With customers who have multiple wells, this type of tabulated data can be very useful at visualizing operating differences among the wellfield. For example, the specific capacities of the well can be quickly compared, and alongside a satellite/aerial map of the property, basic assumptions can potentially be made about the aquifer characteristics in those areas. (For instance, there may be higher specific capacity in an area that is closer to a ravine, creek bed, or other type of aquifer recharge areas.)

This information can be made even more valuable when used in conjunction with state water resource board/state geological survey data (if available) showing further detail of subsurface geology and/or aquifers.

Depending on the ultimate use of the water, its chemistry may be of importance to the customer as well.

Components such as calcium, magnesium, and silica play a role if the water is to be used for industrial/process heat exchangers. For agricultural use, alkalinity and dissolved metals can be areas of concern.

Connecting with a local/regional water treatment provider can allow use of their analytical laboratory for detailed water elemental analyses in accordance with the customer’s particular areas of concern.

This may even result in a symbiotic relationship with the water treatment provider. If water purification equipment is needed to achieve the customer’s goals, the treatment sales rep can benefit from new business. In turn, he or she may have customer leads who are in need of a quality well service provider.

Ranking the Needs

In continuance of the case of a customer with multiple wells, it may be beneficial to rank the operating order of the wells based on one or more previously discussed metric. Again, the direction of this process needs to come because of discussion with the customer. (“Is water chemistry important to you? Would you say it’s important enough to turn off Well X if the alkalinity increased above Y parts per million?)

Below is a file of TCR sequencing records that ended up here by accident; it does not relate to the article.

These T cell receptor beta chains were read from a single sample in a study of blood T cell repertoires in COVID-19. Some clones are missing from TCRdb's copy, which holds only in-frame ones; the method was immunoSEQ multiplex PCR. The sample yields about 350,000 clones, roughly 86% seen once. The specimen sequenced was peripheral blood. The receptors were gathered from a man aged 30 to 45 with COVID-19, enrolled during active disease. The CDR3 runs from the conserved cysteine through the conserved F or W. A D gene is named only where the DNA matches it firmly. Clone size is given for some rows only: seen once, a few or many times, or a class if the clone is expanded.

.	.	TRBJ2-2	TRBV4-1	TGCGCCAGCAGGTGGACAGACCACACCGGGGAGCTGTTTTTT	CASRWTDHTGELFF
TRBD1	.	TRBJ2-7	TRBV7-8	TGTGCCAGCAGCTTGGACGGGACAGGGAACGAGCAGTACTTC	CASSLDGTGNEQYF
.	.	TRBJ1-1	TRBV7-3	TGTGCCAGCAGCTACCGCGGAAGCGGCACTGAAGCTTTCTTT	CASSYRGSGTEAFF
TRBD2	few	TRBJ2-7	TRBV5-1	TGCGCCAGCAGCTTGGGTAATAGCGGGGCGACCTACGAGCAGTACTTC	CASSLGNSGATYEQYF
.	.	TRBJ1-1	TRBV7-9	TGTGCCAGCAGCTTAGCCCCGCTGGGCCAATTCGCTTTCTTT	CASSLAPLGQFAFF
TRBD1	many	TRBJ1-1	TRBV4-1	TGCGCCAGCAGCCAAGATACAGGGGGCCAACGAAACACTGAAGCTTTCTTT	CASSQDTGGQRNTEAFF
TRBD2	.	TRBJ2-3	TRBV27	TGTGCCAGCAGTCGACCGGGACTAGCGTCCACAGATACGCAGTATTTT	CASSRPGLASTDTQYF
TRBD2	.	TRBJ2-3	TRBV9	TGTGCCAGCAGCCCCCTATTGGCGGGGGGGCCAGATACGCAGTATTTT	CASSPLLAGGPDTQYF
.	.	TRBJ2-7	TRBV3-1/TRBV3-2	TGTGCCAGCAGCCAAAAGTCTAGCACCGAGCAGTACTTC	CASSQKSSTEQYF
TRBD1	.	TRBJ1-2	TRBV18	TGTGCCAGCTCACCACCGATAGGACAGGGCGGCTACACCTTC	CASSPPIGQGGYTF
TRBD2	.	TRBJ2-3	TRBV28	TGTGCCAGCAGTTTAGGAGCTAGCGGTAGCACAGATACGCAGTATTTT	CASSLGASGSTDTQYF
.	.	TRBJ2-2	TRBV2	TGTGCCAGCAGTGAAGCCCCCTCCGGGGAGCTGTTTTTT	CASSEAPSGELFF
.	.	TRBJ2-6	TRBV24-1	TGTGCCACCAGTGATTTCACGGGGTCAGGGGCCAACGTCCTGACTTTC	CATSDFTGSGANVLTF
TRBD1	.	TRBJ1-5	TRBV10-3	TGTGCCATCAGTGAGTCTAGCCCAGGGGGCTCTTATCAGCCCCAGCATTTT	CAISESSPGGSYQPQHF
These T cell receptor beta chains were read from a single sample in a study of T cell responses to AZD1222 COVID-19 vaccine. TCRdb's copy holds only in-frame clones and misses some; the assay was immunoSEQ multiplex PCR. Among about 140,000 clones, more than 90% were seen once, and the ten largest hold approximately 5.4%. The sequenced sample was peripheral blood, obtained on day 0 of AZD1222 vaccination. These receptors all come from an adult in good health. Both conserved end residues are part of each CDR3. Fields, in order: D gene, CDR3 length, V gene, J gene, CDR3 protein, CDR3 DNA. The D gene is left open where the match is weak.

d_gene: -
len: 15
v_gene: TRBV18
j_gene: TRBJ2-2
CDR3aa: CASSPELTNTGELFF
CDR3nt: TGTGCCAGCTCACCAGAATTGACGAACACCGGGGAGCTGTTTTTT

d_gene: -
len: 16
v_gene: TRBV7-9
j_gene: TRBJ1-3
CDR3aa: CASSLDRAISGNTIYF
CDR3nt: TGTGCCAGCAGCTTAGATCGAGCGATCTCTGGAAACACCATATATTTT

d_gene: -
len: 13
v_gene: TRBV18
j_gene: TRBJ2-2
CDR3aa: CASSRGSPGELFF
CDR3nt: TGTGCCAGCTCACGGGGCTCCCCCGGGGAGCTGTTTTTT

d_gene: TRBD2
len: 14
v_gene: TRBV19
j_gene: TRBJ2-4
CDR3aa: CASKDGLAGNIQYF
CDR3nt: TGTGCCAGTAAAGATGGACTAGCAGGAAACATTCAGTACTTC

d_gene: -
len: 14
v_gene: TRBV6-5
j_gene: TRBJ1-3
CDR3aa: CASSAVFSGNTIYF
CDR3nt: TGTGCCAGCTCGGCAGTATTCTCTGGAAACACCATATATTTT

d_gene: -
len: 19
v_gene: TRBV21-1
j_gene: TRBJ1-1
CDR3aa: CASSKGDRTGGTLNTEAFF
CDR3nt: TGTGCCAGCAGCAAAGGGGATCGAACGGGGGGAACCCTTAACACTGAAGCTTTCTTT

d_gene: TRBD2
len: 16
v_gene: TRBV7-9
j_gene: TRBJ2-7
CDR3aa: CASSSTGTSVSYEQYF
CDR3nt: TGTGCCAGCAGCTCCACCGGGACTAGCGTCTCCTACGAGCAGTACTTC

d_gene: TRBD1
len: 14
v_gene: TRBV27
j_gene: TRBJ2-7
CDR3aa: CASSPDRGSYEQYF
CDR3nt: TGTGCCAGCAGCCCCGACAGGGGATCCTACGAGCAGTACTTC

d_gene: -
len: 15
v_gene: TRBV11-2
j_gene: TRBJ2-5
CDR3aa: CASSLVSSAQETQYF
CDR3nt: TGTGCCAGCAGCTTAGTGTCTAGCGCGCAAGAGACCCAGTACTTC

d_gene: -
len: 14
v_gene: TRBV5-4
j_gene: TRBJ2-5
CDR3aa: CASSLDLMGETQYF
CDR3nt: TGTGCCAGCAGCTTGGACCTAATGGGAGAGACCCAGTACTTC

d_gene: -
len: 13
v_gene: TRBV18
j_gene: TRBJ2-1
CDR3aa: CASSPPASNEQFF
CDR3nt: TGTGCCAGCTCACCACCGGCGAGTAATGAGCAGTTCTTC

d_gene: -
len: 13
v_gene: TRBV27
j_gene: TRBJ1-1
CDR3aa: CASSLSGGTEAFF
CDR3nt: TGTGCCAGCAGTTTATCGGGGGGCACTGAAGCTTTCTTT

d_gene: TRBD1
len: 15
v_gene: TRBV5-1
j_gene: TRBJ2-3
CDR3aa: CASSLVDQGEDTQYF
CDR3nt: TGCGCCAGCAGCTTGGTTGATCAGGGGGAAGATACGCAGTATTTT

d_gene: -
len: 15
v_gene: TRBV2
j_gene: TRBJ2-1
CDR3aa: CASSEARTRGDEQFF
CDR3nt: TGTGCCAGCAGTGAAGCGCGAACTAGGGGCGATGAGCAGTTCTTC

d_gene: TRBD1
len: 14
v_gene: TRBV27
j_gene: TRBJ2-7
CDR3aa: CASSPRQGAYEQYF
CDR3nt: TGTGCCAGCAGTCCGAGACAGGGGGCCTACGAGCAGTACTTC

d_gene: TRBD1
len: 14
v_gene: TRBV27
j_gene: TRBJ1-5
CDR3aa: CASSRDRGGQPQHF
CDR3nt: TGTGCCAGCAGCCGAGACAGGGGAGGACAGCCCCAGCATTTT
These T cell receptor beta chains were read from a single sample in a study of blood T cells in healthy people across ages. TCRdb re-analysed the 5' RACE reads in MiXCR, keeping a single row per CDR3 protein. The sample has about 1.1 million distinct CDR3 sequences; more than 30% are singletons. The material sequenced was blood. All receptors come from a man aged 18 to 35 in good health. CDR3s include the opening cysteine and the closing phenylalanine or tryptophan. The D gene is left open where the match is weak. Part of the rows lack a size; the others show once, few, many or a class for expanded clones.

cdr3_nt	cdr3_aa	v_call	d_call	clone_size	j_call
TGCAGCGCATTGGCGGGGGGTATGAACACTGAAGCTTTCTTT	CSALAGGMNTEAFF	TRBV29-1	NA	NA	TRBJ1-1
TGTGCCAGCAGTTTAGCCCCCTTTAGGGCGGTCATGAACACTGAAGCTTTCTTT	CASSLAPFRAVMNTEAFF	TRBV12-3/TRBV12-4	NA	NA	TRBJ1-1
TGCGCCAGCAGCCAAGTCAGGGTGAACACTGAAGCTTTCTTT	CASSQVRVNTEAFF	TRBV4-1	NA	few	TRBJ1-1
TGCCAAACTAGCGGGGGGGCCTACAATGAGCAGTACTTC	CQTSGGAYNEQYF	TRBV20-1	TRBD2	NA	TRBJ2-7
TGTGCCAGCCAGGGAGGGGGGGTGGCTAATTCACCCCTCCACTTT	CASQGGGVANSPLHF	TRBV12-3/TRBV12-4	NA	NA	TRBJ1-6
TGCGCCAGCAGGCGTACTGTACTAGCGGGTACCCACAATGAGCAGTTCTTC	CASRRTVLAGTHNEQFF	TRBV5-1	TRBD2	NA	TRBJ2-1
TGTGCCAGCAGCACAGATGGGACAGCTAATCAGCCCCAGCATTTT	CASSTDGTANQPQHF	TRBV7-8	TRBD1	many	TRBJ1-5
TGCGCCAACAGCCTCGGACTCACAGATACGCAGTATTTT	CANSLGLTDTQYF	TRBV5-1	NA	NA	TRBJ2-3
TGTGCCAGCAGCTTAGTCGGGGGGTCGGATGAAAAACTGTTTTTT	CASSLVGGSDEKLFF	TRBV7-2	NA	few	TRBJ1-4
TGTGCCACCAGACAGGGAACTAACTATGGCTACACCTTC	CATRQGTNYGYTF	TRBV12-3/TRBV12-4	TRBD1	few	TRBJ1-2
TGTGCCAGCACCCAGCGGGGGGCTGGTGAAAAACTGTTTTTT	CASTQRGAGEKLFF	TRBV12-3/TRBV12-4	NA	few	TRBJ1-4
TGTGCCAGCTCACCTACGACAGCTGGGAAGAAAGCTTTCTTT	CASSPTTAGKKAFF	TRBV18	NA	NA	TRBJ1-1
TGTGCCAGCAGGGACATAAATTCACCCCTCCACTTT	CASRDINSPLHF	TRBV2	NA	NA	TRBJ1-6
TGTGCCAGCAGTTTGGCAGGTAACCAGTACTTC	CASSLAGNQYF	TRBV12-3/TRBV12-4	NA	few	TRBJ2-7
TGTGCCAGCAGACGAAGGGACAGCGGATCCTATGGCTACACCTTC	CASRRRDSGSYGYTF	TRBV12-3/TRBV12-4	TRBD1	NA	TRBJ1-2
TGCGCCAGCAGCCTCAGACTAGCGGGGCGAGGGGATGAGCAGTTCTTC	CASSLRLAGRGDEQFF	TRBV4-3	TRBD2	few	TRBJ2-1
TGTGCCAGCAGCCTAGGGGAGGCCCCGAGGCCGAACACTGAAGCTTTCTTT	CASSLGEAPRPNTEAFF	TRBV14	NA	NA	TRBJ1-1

If there are multiple metrics of importance (say, operating cost in $/1000 gallons pumped water and water alkalinity), it then becomes necessary to weigh them. (Is it a 50/50 split of importance? Perhaps 70/30?) Finally, compiling this as a weighted rank-order gives the customer direction to achieving their business goals in the most effective manner possible.

In the current era of high-market competition and influencing factors easily available at one’s fingertips from a quick online search on a cellphone, it becomes necessary to provide value-added service to customers and communicate it in terms of what is most important to them.

Operating in this manner shows the customer their business is being viewed as a long-term partnership, and that the well drilling process is just the first step in achieving this. This sets up the groundwater contractor as the go-to problem solver in future water resource needs as well as for ideas to reduce total cost of operation.

That is true customer service.


Kurt Bayburt is the chemistry manager for Arizona Electric Power Cooperative (AEPCO). He has more than 15 years of water treatment management and process performance optimization experience in various heavy industrial markets. Part of his current responsibilities includes managing the operation of AEPCO’s groundwater production wellfield. He can be reached at kbayburt@azgt.coop.